Connecticut Light and Power reported that more than 318,000 customers were out.
[Update 9:15 p.m.] Hoboken, N.J., Mayor Dawn Zimmer appealed to her beleaguered residents for patience Wednesday, saying that with the help of the National Guard the city is working as fast as it can to either rescue marooned residents or bring supplies to those who want them and are able to stay.
"I understand this an extremely difficult situation. We have been doing the best we can in responding to emergency situations," said Zimmer, speaking to the press outside City Hall, the Jersey Journal reported.
Officials said a staggering 500 million gallons of foul liquid -- river and rainwater, sewage and oil -- covered the streets of the city, CNN reported. Yet the drinking water was said to be safe.
Ninety percent of the city's 50,000 residents were still without power Wednesday night.
[Update 9 p.m.] New Jersey Gov. Chris Christie issued a waiver Wednesday letting gas stations and other fuel merchants to buy out-of-state gas and diesel for New Jersey customers, The Star-Ledger reported. Normally, merchants not licensed to import fuel cannot legally buy it from other states.
The governor noted that gasoline and diesel fuels are running short across the East Coast as major pipelines and refineries shut down during the hurricane. Power outages and other damage are delaying restarting fuel production
[Update 8:10 p.m. ET] A Washington Post-ABC News poll has found that 78% of likely voters approve of President Obama's response to the national disaster of Hurricane Sandy, which ravaged the eastern seaboard.
The Washington Post published the results of the tracking poll on Wednesday, which asked likely voters to rate Obama's, Governor Romney's, and the federal government's response to the devastating storm. Roughly two-thirds of likely Romney supporters approved of the President's response to the disaster, and 73% of the total respondents gave the federal government good marks. 44% of those polled said the Romney's response was "excellent" or "good," with 35% stating they had no opinion on the GOP candidate's response. The Northeast U.S. continues to rebuild after the storm, and the New York Stock exchange reopened for business Wednesday morning without any significant glitches. More than a dozen U.S. states were impacted by the storm, which is being blamed for a death toll of up to 62, according to a recent Fox News report, with the fatality count expected to rise as emergency workers search through rubble and flooded areas. Casualties have been reported as far south as North Carolina all the way north to Canada. Though much of Sandy's devastation was concentrated in New Jersey and New York, nearly 100,000 customers remain without power in the areas surrounding Washington, D.C., and Baltimore, Md.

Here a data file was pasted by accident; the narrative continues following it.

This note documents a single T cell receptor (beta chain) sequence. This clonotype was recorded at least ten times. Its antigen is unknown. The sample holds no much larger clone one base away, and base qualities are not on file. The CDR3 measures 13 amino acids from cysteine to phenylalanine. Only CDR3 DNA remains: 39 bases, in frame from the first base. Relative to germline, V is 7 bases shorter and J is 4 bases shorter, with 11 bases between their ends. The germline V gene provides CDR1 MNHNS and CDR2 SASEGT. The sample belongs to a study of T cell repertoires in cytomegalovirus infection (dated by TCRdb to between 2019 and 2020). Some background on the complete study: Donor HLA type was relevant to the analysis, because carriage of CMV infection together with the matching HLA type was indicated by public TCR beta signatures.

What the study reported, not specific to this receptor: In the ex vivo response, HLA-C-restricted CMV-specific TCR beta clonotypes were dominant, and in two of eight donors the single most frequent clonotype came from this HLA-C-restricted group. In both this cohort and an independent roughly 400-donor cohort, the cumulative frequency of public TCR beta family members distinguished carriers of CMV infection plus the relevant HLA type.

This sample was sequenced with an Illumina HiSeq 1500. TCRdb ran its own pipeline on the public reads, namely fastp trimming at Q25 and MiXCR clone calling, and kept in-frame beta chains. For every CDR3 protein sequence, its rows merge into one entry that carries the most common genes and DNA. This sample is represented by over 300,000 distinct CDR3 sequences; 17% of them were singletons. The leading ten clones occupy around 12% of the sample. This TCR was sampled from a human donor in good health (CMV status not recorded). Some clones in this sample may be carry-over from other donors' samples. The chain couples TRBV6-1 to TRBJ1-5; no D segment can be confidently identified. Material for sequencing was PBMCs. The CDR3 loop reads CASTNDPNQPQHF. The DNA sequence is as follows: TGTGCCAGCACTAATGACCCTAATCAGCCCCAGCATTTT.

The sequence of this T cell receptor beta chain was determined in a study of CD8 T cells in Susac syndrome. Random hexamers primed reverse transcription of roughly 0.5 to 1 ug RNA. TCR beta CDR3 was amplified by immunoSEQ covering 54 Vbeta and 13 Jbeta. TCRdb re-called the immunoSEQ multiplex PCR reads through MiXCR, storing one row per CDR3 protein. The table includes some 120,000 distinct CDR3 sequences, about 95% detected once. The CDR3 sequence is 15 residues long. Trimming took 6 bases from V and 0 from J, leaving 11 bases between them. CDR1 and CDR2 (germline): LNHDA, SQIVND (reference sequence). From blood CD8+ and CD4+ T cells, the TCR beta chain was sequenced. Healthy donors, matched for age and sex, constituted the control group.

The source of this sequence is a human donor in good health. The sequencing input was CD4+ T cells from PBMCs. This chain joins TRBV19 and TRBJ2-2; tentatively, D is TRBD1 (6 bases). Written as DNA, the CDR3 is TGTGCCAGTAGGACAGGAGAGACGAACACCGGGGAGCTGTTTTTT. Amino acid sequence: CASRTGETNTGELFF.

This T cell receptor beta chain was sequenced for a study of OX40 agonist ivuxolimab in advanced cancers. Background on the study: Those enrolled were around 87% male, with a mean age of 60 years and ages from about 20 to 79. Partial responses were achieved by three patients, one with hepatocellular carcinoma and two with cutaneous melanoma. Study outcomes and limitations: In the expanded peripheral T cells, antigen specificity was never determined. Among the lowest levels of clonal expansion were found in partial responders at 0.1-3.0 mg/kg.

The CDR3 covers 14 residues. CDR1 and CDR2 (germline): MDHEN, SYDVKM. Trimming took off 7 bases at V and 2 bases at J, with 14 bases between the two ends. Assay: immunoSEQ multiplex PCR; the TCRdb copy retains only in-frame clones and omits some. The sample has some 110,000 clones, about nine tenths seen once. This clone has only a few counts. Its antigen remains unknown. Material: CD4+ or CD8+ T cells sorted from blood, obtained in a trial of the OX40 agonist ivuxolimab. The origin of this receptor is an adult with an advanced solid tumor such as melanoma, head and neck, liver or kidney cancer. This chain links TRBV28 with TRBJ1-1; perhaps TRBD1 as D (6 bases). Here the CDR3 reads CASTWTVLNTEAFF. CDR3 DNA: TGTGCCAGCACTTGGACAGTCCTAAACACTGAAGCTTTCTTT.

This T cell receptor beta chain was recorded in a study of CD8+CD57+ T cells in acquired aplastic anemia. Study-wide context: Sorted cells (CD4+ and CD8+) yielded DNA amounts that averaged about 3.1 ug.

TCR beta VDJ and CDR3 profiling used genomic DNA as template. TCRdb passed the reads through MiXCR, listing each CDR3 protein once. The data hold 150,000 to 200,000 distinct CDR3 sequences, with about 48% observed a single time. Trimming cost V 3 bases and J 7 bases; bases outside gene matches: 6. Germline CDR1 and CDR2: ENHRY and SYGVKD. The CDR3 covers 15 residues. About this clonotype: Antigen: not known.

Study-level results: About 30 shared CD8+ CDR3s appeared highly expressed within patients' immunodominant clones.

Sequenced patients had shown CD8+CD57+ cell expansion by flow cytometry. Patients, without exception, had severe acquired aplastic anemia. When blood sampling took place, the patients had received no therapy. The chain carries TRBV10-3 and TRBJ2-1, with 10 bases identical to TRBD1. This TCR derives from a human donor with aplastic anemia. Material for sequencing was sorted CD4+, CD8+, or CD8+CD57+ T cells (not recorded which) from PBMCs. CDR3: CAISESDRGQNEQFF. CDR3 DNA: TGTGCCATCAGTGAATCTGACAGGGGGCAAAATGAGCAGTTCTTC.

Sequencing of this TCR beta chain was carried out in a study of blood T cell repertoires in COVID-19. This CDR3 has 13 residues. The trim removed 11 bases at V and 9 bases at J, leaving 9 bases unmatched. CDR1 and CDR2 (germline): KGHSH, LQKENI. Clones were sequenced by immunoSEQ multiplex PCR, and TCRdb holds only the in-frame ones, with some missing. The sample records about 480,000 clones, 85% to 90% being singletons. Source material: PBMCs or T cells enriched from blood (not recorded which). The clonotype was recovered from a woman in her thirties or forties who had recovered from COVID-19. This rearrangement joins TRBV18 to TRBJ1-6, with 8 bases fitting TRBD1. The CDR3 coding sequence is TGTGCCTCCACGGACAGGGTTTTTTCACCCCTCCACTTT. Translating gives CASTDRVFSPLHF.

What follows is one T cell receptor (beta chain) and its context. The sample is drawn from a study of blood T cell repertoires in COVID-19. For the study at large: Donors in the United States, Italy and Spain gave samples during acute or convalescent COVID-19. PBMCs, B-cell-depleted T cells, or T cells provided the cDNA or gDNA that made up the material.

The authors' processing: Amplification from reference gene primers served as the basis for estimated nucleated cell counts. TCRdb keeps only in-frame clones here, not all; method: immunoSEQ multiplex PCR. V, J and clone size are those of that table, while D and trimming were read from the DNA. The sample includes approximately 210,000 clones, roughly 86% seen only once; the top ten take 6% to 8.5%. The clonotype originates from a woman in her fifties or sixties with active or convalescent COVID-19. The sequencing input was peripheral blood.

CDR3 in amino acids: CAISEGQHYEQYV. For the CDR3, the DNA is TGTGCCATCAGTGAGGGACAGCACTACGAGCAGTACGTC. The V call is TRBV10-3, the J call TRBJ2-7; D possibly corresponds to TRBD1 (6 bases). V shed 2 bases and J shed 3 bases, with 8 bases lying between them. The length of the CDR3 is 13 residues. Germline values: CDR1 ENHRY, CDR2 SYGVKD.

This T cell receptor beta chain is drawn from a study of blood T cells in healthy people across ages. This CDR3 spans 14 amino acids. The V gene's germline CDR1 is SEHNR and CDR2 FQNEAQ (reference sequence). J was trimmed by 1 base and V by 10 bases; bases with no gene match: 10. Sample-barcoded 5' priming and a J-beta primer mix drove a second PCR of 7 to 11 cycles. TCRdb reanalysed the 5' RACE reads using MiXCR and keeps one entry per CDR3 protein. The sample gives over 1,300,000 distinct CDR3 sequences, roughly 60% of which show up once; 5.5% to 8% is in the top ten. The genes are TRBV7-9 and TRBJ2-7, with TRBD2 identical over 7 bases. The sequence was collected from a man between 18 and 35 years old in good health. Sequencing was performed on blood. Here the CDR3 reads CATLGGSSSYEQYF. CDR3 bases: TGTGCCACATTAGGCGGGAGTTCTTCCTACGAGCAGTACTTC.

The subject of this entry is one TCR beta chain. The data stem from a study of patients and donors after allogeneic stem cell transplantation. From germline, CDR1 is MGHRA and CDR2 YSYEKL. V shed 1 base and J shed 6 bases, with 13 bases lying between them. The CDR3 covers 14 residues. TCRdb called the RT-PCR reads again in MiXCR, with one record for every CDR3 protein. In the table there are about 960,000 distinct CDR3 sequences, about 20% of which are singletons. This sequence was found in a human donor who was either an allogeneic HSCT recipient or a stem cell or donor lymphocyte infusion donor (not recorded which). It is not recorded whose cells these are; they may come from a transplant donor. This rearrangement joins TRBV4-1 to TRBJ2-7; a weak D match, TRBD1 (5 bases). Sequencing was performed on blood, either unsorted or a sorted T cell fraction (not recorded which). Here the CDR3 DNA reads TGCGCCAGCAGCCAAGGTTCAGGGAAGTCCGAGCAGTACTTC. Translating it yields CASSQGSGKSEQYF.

[Update 7:03 p.m.] About 6 million homes and businesses in 15 states were still without power Wednesday, down from a high of nearly 8.5 million, which surpassed the record 8.4 million customers who went dark from last year's Hurricane Irene, according to an estimate by Reuters.
The U.S. death toll reached at least 64, with 30 people killed in New York state, nine in Maryland, and six each in New Jersey and Pennsylvania. Five other states reported fatalities. Sandy killed 69 people in the Caribbean last week.
The remains of Sandy passed over Pennsylvania Wednesday. Winter storm warnings were in effect along the central Appalachian mountains and flood watches and warnings were issued across New England and northern mid-Atlantic states.
Homeland Security Secretary Janet Napolitano said the storm may prove to be the most expensive in U.S. history.
"Now we are looking at flooding on Lake Erie, possibly Lake Michigan," she said. "We're looking at secondary flooding downstream as rivers fill with the remnants of Sandy and the water has to go somewhere."
[Update 5:25 ET] President Barack Obama joined New Jersey Gov. Chris Christie Wednesday afternoon for a helicopter tour surveying the devastating coastal damage from Hurricane Sandy. According to the Washington Post, the president and the governor flew over the Jersey Shore for about a hour before landing and speaking to displaced residents on the ground.